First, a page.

Addis Ababa Noir
A violent general turns his sights to his son’s lover. A man confesses to an expat-turned-tourist. Freedom fighters find themselves lost in the ever-shifting miasma of war, power, and ideals. The stories in Addis Ababa Noir are relentlessly dark and often unpleasant, exploring a land warped by war as well as people trapped between the challenges of modern life and religious/cultural traditions that still hold great sway. But they are also a fascinating lens through which to study an unfamiliar place.
I’ve read many Akashic Noir collections. As the series has expanded, spiraling outward into increasingly interesting and unlikely parts of the world, it has stretched the boundaries of what’s considered noir, often allowing non-noir crime stories or slice-of-life narratives into its pages. Addis Ababa Noir strays the furthest from the original concept thus far, enough so that many of the stories didn’t feel like they fit.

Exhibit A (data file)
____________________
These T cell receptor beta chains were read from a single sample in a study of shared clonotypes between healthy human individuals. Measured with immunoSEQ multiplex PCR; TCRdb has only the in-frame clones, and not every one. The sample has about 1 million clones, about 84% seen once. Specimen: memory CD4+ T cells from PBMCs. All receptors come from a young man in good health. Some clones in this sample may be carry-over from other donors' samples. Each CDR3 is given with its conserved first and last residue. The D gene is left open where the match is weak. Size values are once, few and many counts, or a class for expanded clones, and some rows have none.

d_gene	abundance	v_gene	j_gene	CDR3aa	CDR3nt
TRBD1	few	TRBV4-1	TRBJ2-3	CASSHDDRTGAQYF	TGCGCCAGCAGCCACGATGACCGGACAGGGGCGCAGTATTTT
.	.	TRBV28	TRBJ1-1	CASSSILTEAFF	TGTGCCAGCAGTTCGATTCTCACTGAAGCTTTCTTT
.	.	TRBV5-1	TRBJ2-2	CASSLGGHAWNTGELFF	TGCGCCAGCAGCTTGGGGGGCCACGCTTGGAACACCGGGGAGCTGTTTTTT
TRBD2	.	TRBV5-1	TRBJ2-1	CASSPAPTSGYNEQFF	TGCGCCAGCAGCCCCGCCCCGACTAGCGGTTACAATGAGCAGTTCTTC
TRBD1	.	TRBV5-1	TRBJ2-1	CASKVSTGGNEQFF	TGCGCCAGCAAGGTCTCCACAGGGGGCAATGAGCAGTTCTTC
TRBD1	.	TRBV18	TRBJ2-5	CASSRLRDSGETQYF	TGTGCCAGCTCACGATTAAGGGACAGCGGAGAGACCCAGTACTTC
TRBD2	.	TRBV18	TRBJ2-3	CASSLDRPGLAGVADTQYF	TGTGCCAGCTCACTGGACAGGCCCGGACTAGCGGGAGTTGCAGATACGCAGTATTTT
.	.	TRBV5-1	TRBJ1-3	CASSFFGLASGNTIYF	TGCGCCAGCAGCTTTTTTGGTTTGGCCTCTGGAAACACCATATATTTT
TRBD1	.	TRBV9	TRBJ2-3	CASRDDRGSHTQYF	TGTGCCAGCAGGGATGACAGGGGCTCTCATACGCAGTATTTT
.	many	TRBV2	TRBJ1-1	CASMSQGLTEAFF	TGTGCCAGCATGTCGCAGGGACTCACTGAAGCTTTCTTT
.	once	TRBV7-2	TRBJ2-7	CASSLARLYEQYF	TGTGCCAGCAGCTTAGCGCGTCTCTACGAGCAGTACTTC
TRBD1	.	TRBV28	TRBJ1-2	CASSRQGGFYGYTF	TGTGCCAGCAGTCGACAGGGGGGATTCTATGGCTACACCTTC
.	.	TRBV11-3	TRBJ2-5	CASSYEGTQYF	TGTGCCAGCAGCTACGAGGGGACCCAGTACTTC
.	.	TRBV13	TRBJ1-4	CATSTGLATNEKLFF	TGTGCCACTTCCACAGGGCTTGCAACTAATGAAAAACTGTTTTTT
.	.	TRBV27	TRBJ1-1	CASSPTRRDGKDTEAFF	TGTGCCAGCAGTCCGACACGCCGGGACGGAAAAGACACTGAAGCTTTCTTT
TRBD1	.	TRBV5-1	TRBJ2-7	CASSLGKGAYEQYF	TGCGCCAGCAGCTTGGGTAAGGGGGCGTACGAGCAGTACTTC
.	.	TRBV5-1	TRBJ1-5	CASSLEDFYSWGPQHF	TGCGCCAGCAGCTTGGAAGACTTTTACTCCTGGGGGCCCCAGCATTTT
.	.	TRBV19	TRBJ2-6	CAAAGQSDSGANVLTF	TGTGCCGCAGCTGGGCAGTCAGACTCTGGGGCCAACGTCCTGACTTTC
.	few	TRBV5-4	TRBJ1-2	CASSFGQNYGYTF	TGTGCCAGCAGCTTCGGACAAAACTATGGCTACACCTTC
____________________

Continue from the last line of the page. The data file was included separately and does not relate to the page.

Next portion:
Maybe I’m clinging stubbornly to an outmoded idea of what noir is, maybe I’m nitpicking. These stories are challenging, heartrending, and worthwhile. They taught me a great deal about a place I know very little about, both in light and in darkness. But crime fans and noir fans may come away disappointed. Enlightened, but disappointed.
|Page Count||256 pages|
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|Category||Mystery, Crime & Thriller|